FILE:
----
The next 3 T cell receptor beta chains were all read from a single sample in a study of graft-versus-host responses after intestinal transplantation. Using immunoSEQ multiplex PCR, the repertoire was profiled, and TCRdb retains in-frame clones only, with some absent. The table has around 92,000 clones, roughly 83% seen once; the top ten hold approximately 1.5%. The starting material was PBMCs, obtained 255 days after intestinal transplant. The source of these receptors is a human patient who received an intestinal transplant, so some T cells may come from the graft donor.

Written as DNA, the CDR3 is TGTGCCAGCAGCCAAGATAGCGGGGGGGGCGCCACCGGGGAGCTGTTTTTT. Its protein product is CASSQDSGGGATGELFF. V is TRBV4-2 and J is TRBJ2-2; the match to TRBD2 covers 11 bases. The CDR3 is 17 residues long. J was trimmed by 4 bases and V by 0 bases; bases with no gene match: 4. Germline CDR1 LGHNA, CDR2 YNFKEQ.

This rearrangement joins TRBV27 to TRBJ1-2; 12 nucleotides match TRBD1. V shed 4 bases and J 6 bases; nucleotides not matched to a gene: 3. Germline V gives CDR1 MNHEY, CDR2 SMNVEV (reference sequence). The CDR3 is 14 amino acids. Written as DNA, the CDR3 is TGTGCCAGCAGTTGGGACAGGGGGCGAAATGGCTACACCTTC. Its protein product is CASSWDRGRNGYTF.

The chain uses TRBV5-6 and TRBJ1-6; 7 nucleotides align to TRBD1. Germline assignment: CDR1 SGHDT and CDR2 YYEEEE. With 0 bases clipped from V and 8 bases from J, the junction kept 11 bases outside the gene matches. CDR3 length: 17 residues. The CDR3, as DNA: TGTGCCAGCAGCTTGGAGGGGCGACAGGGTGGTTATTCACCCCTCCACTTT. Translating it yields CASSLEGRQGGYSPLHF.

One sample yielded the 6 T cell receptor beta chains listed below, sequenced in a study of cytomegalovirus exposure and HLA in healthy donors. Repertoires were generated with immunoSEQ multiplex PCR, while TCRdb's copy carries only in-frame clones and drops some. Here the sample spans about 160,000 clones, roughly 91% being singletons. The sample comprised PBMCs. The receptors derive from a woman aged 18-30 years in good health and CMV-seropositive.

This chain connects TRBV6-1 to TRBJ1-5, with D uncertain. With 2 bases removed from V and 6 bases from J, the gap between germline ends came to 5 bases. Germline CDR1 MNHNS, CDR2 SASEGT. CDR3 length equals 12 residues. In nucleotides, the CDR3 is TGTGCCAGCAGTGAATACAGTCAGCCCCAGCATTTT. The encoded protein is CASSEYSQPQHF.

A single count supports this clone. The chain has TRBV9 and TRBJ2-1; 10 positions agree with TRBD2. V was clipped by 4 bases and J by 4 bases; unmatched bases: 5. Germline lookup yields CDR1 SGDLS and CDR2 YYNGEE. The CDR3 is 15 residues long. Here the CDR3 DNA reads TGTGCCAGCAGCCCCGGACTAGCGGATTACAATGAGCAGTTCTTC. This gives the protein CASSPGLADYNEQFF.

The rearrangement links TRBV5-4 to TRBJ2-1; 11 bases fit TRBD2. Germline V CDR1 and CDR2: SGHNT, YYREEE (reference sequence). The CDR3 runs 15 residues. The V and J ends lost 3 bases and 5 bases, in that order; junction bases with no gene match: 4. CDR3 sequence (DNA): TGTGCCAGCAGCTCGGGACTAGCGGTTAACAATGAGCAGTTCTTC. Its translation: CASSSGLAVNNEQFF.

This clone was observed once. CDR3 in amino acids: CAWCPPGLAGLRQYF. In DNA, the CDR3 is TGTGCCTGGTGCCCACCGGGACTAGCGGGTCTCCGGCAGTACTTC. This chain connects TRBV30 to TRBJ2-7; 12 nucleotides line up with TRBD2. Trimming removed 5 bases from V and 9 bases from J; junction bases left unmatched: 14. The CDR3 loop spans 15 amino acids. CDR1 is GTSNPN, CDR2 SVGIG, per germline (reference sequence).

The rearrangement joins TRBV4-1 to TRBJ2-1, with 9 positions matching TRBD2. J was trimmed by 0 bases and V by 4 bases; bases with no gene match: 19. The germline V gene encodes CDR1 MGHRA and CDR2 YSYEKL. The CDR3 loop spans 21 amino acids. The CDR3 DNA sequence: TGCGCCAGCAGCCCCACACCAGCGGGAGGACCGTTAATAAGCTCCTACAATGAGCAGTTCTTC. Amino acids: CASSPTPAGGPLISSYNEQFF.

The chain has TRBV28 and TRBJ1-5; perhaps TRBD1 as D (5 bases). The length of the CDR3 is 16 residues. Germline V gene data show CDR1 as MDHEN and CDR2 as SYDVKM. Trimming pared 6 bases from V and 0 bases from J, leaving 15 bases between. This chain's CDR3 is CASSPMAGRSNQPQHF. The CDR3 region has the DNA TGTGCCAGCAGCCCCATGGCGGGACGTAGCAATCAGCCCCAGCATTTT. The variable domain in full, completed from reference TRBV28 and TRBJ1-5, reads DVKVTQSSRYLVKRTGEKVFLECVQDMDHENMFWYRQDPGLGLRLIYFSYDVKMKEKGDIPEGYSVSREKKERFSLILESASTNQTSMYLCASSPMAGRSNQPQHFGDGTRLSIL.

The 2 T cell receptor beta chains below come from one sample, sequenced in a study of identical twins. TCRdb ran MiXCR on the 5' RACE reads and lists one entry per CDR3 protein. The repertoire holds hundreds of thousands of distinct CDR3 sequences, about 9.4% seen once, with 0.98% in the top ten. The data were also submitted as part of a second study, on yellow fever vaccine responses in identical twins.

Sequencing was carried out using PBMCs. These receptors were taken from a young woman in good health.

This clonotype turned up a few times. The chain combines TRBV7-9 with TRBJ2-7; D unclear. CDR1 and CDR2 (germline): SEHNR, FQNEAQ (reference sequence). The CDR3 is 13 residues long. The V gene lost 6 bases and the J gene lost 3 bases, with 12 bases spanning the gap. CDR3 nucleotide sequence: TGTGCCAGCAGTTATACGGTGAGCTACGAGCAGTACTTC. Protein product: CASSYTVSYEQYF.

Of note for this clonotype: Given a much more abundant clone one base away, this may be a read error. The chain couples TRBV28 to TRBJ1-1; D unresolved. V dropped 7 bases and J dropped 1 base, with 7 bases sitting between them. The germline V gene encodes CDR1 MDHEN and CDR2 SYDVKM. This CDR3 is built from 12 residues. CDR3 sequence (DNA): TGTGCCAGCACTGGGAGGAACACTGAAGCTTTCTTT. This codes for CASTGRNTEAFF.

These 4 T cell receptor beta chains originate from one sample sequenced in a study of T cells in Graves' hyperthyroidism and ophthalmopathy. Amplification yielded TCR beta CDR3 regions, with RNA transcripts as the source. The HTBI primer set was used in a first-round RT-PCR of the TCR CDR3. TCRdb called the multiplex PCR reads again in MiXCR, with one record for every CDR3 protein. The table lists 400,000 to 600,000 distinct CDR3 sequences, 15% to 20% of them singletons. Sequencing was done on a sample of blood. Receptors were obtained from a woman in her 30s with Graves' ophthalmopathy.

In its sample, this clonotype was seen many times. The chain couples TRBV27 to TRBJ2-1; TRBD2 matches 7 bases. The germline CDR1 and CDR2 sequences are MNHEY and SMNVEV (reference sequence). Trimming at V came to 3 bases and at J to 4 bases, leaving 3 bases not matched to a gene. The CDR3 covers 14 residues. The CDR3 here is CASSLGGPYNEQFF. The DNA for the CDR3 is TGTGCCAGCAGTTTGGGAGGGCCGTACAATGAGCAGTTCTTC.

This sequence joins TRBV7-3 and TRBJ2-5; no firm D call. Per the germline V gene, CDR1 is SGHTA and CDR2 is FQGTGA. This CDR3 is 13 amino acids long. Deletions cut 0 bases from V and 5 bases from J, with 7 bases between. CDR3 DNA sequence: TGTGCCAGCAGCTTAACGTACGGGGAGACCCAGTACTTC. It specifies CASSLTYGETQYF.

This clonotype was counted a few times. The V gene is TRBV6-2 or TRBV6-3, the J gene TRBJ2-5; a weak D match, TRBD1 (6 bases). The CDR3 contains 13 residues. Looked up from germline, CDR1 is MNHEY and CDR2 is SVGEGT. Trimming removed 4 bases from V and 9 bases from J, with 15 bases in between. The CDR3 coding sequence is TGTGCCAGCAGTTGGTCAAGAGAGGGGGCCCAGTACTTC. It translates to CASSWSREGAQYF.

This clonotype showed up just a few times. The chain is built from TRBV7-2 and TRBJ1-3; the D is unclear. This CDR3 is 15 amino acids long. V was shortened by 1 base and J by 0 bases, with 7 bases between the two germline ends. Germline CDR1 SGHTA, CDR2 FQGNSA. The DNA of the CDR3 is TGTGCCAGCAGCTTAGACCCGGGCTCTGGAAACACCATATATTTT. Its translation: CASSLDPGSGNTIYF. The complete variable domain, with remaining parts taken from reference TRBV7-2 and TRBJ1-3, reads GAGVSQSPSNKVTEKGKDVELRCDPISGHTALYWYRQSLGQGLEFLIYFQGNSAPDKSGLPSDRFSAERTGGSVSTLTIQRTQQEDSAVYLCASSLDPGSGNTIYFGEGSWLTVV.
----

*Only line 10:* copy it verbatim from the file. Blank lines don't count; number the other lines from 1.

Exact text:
The rearrangement joins TRBV4-1 to TRBJ2-1, with 9 positions matching TRBD2. J was trimmed by 0 bases and V by 4 bases; bases with no gene match: 19. The germline V gene encodes CDR1 MGHRA and CDR2 YSYEKL. The CDR3 loop spans 21 amino acids. The CDR3 DNA sequence: TGCGCCAGCAGCCCCACACCAGCGGGAGGACCGTTAATAAGCTCCTACAATGAGCAGTTCTTC. Amino acids: CASSPTPAGGPLISSYNEQFF.